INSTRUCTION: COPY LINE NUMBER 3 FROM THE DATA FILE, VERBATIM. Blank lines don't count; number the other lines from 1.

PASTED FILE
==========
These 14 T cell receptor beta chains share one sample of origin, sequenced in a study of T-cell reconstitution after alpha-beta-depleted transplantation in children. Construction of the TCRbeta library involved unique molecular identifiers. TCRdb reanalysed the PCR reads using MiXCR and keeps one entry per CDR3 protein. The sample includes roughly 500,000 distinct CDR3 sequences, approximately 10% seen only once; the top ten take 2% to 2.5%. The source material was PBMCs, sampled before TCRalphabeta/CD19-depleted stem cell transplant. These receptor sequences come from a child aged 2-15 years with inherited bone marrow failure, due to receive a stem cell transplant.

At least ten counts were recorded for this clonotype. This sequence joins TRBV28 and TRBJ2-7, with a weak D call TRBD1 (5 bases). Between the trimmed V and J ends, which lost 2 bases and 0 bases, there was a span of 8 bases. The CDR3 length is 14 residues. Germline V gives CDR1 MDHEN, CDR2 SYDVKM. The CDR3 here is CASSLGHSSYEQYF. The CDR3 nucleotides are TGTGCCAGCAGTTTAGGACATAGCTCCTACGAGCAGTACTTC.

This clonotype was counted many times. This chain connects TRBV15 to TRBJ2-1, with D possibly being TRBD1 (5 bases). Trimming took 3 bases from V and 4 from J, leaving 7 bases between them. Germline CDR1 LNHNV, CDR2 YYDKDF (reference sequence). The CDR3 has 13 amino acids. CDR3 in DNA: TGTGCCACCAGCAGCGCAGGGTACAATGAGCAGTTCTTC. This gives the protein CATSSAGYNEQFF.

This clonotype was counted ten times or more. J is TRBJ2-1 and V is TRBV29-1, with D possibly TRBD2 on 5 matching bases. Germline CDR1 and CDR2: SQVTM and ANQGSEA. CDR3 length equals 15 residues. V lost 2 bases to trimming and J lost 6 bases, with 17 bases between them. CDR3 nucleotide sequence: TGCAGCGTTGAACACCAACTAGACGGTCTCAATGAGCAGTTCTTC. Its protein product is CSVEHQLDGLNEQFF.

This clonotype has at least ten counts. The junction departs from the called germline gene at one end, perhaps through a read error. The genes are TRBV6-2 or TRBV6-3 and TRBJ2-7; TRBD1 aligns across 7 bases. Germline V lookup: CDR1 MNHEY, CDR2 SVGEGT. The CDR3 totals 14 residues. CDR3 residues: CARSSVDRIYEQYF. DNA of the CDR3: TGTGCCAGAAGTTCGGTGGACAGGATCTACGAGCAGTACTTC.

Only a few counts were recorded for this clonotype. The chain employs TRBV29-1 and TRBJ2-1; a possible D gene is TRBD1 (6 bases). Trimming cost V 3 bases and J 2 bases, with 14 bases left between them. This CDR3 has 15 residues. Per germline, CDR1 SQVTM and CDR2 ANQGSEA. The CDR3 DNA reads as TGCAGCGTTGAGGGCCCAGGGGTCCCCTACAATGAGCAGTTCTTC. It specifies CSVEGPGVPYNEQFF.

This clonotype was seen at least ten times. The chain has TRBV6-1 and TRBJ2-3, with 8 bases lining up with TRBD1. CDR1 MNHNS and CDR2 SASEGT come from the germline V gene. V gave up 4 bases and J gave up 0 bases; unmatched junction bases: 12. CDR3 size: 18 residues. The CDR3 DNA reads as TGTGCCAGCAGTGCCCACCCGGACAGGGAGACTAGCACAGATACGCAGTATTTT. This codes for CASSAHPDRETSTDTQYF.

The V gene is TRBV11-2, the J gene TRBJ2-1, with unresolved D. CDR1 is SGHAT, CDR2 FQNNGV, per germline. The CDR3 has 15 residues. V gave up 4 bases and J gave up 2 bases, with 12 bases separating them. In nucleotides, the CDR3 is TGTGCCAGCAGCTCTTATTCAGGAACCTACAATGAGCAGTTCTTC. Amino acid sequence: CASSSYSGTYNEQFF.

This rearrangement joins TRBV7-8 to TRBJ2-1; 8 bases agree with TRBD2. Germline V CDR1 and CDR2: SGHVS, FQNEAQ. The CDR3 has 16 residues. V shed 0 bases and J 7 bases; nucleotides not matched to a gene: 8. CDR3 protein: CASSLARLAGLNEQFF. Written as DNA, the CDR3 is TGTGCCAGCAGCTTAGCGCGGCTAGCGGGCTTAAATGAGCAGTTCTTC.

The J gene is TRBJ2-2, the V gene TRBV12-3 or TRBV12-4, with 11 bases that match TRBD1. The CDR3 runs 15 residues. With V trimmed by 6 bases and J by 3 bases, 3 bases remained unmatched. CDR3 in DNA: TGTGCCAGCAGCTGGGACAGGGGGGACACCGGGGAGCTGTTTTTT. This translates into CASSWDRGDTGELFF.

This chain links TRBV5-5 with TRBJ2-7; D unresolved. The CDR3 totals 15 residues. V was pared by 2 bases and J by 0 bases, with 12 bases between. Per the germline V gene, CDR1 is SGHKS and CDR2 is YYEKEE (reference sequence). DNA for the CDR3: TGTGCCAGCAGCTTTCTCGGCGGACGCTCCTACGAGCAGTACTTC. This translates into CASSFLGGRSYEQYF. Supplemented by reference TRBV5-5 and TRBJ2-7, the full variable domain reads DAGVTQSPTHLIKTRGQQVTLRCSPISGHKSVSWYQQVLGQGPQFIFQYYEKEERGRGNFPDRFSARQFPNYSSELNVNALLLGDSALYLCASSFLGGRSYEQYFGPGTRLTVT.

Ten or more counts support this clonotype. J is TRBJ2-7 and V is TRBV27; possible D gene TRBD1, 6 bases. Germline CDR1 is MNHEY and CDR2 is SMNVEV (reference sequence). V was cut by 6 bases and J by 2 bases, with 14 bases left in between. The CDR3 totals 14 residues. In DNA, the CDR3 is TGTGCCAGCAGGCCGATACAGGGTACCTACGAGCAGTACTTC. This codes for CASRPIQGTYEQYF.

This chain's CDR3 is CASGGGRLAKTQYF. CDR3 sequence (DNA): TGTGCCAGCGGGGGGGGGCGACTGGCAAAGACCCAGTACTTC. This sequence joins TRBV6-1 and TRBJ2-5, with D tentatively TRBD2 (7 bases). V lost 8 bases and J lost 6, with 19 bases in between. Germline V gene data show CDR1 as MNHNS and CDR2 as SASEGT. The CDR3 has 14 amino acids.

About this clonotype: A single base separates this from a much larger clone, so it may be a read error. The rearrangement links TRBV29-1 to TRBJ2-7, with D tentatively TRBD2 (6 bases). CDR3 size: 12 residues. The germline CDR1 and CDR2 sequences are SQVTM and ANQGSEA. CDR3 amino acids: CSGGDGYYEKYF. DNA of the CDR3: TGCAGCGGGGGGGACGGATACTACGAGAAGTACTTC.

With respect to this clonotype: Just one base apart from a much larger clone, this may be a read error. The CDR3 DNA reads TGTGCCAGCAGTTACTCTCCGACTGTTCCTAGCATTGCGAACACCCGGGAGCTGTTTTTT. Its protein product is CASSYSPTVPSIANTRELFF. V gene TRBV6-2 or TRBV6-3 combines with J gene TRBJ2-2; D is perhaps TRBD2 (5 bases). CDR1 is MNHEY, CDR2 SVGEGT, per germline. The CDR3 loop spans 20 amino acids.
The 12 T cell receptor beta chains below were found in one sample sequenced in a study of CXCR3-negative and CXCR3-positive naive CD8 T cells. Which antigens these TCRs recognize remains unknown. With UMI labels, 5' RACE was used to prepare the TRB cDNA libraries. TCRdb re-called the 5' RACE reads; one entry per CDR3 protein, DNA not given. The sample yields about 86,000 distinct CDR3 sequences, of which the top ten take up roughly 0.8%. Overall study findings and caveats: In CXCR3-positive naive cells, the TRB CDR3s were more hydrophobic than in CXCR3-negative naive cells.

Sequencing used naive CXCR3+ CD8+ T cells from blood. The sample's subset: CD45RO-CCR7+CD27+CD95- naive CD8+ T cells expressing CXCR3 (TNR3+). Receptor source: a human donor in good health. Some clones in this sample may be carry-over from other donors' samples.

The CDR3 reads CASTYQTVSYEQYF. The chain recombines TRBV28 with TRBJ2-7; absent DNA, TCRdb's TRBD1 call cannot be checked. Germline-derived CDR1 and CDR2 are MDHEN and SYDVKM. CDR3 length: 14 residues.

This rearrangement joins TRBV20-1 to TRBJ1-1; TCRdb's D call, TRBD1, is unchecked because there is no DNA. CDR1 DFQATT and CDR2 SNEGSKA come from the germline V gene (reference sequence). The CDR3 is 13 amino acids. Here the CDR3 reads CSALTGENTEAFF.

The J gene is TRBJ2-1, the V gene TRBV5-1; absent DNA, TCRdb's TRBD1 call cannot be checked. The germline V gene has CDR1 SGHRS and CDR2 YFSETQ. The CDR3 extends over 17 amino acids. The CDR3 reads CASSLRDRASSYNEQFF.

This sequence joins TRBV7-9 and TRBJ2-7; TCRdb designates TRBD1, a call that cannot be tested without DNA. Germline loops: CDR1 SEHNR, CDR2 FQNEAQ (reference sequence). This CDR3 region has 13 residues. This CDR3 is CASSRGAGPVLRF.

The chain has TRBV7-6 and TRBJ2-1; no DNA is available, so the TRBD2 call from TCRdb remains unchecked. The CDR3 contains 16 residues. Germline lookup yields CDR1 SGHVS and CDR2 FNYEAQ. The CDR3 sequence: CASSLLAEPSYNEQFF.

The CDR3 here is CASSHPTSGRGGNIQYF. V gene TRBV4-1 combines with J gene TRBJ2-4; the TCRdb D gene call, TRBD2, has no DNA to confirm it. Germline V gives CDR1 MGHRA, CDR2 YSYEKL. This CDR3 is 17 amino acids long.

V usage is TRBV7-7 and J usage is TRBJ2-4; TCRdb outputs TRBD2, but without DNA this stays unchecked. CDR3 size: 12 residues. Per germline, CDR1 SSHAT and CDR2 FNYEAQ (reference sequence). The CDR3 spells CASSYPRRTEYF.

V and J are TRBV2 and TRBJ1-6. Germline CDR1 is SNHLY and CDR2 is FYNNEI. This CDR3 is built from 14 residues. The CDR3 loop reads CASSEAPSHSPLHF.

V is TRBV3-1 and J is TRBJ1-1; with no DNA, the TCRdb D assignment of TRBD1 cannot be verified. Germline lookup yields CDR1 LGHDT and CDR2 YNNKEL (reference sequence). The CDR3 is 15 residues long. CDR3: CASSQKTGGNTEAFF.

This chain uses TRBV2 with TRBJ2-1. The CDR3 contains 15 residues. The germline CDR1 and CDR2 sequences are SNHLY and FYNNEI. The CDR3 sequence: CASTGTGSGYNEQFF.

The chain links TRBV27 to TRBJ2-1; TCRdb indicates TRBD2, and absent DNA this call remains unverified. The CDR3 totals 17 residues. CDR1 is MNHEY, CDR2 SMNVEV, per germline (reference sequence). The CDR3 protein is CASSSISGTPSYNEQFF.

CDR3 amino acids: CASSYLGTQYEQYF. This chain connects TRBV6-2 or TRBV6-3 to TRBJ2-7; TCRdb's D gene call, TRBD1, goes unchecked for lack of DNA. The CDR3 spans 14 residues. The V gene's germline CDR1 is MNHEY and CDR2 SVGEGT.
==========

This clonotype was counted many times. This chain connects TRBV15 to TRBJ2-1, with D possibly being TRBD1 (5 bases). Trimming took 3 bases from V and 4 from J, leaving 7 bases between them. Germline CDR1 LNHNV, CDR2 YYDKDF (reference sequence). The CDR3 has 13 amino acids. CDR3 in DNA: TGTGCCACCAGCAGCGCAGGGTACAATGAGCAGTTCTTC. This gives the protein CATSSAGYNEQFF.